The research, published in the Journal of the Academy of Nutrition and Dietetics and based on data from 3,926 adults, shows that eight in 10 adults — 84.4 percent — know that sugar-sweetened beverages can promote weight gain. However, nearly the same percentage of adults — 81 percent — did not know (or inaccurately stated) the number of calories in 24 ounces of soda. (There are 251 to 350 calories in a 24-ounce soda).

In addition, the Centers for Disease Control and Prevention researchers found that knowledge about sugar-sweetened beverages and weight gain, as well as the calorie information of sugar-sweetened beverages, differed by sex, household income, education level, and race. Continue reading

Are sugary drinks fattening? Depends who you ask

Jan. 3, 2014, The New York Times

By Nicholas Bakalar

Are there good scientific studies that show that drinking sugar-sweetened soda increases the risk for obesity? The answer may vary depending on who is paying for the study.

Researchers examined 17 large reviews of the subject (one review assessed results for adults and children separately, so there were 18 sets of study conclusions). Six of the studies reported receiving funds from industry groups, including Coca-Cola, PepsiCo, the American Beverage Association and others. The other 12 reviews claimed no conflicts of interest. The analysis appears in the December issue of PLOS Medicine. Continue reading

Study finds parental stress linked to obesity in children

Dec. 6, 2013, Medical Xpress

Parental stress is linked to weight gain in children, according to a new study from St. Michael’s Hospital. The study found that children whose parents have high levels of stress have a body mass index (BMI) about 2 percent higher than those whose parents have low levels of stress. Children with higher parental stress also gained weight at a 7 percent higher rate during the study period than other children.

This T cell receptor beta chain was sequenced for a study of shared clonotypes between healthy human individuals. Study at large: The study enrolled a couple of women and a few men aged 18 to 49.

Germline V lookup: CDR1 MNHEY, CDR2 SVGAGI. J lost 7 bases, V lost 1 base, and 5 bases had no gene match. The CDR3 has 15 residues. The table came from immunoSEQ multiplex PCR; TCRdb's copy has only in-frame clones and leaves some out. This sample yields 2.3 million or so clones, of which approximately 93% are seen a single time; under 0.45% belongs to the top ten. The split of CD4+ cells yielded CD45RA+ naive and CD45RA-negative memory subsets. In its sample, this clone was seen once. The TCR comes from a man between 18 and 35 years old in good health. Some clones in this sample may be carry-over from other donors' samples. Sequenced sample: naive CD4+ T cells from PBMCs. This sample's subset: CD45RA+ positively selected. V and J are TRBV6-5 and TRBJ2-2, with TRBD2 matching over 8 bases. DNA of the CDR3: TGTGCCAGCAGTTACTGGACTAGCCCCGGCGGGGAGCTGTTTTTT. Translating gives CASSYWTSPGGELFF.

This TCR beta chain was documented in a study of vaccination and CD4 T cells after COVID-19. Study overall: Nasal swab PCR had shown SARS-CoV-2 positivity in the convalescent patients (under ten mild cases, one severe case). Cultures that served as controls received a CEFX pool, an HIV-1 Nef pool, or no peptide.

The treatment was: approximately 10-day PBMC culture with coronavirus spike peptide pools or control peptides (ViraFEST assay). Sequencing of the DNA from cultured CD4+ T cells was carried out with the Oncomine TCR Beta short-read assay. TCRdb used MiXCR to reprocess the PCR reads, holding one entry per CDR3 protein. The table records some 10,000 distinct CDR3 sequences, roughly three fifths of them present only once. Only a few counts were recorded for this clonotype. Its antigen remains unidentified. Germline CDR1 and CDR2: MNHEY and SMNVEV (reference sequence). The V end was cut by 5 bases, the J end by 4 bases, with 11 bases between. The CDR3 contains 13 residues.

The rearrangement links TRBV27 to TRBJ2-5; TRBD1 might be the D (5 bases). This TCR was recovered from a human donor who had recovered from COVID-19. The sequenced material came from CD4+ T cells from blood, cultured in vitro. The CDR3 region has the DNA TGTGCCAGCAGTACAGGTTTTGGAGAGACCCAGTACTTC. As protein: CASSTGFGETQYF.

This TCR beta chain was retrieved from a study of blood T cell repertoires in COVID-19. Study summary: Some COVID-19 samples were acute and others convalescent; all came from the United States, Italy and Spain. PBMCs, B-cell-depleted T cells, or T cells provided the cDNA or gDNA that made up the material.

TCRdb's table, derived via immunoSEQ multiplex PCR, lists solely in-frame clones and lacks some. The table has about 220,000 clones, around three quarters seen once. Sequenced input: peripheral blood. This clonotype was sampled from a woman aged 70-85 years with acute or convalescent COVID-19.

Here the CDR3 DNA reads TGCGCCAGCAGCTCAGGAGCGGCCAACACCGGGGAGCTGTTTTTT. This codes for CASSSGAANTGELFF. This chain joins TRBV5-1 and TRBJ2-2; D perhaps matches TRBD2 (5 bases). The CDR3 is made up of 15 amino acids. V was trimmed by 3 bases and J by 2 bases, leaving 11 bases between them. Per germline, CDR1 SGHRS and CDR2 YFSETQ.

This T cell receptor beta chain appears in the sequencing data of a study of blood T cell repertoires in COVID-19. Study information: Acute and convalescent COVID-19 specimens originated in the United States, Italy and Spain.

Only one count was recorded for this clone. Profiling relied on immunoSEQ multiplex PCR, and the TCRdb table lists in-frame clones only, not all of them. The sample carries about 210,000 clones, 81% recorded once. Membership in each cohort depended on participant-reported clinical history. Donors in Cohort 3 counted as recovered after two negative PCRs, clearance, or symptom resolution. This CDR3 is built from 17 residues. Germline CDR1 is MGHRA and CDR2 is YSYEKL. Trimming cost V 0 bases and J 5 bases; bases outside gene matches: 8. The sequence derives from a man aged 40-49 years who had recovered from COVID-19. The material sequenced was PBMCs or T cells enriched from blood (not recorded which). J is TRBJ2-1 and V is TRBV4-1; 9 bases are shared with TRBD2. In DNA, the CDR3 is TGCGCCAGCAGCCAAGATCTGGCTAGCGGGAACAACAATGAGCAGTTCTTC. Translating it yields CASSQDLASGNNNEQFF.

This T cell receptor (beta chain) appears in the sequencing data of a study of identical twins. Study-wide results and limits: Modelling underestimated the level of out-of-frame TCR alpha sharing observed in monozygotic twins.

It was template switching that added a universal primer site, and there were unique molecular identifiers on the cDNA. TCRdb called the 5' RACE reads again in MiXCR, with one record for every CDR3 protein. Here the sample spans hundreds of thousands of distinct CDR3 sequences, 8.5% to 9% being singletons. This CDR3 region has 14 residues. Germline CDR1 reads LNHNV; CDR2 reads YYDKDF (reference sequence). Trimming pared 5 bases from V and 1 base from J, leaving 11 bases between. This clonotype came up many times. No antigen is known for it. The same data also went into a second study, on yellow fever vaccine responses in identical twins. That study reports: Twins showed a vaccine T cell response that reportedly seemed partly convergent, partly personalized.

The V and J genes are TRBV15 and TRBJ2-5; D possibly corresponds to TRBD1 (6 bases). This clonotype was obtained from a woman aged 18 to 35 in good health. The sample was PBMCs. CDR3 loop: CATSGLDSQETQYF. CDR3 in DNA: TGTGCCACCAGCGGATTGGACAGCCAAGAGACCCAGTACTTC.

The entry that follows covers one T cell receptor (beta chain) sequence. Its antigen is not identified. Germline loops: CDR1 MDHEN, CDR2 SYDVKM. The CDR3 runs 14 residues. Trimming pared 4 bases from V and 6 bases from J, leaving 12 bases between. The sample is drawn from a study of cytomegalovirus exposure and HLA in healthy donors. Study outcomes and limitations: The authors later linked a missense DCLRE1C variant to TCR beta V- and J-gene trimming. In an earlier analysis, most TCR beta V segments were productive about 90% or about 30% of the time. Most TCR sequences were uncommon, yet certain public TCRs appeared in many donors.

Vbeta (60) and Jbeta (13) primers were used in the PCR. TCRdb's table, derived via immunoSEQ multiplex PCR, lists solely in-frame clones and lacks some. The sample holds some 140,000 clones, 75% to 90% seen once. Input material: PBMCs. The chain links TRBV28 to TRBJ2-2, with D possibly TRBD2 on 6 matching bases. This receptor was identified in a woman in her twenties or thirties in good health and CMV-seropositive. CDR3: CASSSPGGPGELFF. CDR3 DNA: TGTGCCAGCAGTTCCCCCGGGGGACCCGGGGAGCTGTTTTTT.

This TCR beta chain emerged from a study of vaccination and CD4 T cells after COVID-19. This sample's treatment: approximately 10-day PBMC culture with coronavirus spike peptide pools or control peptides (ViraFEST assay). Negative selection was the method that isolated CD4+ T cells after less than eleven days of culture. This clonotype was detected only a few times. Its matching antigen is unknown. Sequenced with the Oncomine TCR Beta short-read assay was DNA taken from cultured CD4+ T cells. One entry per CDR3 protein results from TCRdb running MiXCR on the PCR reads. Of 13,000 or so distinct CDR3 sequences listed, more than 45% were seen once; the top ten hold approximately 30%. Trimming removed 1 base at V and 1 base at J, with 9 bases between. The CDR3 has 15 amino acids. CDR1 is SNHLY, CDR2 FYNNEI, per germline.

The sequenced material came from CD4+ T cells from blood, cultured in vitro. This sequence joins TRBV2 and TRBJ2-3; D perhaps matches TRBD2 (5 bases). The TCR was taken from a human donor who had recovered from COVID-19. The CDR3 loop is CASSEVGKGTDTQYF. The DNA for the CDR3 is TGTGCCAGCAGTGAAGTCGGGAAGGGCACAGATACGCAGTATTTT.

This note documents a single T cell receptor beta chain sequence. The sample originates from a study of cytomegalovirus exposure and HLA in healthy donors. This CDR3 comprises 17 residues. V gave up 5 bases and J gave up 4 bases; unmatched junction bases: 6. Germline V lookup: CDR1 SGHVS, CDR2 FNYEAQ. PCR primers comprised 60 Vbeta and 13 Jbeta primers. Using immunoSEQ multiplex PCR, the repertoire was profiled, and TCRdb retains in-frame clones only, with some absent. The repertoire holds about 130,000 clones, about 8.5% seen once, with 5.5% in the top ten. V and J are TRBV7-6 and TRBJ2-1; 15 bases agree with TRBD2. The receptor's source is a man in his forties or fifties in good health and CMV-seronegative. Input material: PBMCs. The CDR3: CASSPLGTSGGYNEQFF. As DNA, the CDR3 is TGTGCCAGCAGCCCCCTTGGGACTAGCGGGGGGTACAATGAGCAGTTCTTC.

Those figures may sound low, said lead author Dr. Ketan Shankardass, but they’re significant because they are happening in children, whose bodies and eating and exercise habits are still developing. Plus, if that weight gain continues and is compounded over a lifetime, it could lead to serious obesity and health issues.

Dr. Shankardass, a social epidemiologist with the hospital’s Centre for Research on Inner City Health, studied data collected during the Children’s Health Study, one of the largest and most comprehensive investigations into the long-term effects of air pollution on the respiratory health of children. Continue reading

Childhood trauma may contribute to teen weight problems

Nov. 13, 2013, Reuters

By Shereen Jegtv

Children who have gone through trying times are more likely to be overweight by age 15, a new study suggests.

Stress in childhood has been associated with a greater risk of becoming overweight, although the link isn’t always consistent from study to study, researchers said.

“I felt like I was seeing a lot of children who had experienced stress early in their lives later gain weight pretty rapidly” Dr. Julie Lumeng at the University of Michigan Medical School told Reuters Health.

“There has been quite a bit of research looking at stress in the lives of adults leading to weight gain, but it has not been studied as much in children,” said Lumeng, who led the new study.

“We did this particular study because it looked at simply ‘events’ that had occurred in children’s lives and then asked mothers to rate the events in terms of how much of an impact they had,” Lumeng said. Continue reading

Diabetes risk tied to weight gain in youth

Oct. 29, 2013, MedPage Today

By Michael Smith

The risk of developing diabetes in adulthood is associated with weight in adolescence and weight gain during the teens and early 20s, researchers reported.

In a longitudinal cohort of teens and young adults, the timing of the weight gain also appeared to play a role in diabetes risk, according to Penny Gordon-Larsen, Ph.D., a professor at the University of North Carolina, Chapel Hill.

On the other hand, hypertension in adulthood was associated just with adult body mass index (BMI), while inflammation was linked only to increasing BMI, Gordon-Larsen and colleagues reported in the November issue of Obesity. Continue reading